This program slots cartons and/or pieces (eaches) in the forward-pick area. Examples of forward-pick areas that hold cartons and/or eaches include:
This program includes models of the geometry of all skus and all storage and so produces a detailed slotting plan, as shown below. This includes specifying carton orientation, number of lanes, and stack level for each sku. In addition, it can determine the best height of the shelf opening.
Please read the license and disclaimers, then click to launch the latest version via Java Webstart:
Recent changes to the Java security model and to the Georgia Tech server may require that you to give explicit permission to run programs from the Georgia Tech site. Here is how to do that:
These instructions work with all browsers except possibly Internet Explorer, so you will have to use an alternative such as Firefox, Chrome, or Safari. And should the program not start automatically, locate the jnlp file in your Downloads folder and open it with Java Webstart.
Also note that some company firewalls may still prevent Java Webstart programs from running, in which case see your system administrator.
You must return to this page and click on the button again each time you want to run the program. The first time you run it, Java Webstart downloads the program files to your machine. Thereafter, it will first download any available upgrades before starting the application. If there have been no upgrades, the application will start immediately.
This program is written in Java so it runs on any of Windows, Mac OS 10+, or Linux. If you do not already have Java installed, get the latest version of the Java Runtime Environment (JRE) here.
This program slots skus—but it also does much more, because it is based on an integrated model of labor (picking plus restocking) as well as the geometry of the skus and of the storage. More specifically, the program:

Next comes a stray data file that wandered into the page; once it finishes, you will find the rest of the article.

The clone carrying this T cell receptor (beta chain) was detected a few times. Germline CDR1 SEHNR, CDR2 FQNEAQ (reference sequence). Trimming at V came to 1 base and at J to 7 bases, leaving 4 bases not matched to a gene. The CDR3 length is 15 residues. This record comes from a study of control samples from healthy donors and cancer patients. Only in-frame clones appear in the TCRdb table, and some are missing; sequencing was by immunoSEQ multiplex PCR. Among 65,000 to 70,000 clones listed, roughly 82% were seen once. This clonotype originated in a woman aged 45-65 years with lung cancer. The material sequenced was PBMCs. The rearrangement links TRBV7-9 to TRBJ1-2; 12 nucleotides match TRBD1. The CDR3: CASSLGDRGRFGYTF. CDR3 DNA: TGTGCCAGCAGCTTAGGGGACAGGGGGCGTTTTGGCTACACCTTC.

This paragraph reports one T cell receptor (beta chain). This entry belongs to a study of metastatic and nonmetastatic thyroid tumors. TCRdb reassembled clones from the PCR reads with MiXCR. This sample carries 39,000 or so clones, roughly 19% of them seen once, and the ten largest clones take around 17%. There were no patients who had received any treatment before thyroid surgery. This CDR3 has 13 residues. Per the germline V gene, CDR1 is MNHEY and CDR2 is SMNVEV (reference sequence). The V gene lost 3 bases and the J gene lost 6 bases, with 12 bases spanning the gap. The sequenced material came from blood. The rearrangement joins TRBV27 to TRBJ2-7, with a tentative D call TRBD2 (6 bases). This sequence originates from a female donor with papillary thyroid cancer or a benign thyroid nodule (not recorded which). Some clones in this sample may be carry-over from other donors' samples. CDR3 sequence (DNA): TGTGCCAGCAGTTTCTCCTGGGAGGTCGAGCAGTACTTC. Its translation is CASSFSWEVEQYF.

In other words, this program computes a fully actionable slotting plan, complete with pictures of what each slotted section of storage will look like. Furthermore, it accomplishes all this is a way that is provably optimal, to minimize your total labor costs—picking plus restocking.
Because it minimizes total labor hours, this program can be used to evaluate design alternatives. For example, you can compute exactly how much labor, based on the size and popularity of your skus, might be saved by adding 10 more bays of flow rack; or and so you can tell exactly what those 10 bays of flow rack are worth to you.
You can read details of the mathematical model on which this program is based in the book.
The steps of the program are numbered to make it easy to follow. You can try it yourself with this set of sample data.
To help you get prepare your data, you may find it helpful to use this MS Access database, which has the data fields already defined and which does some simple error-checking.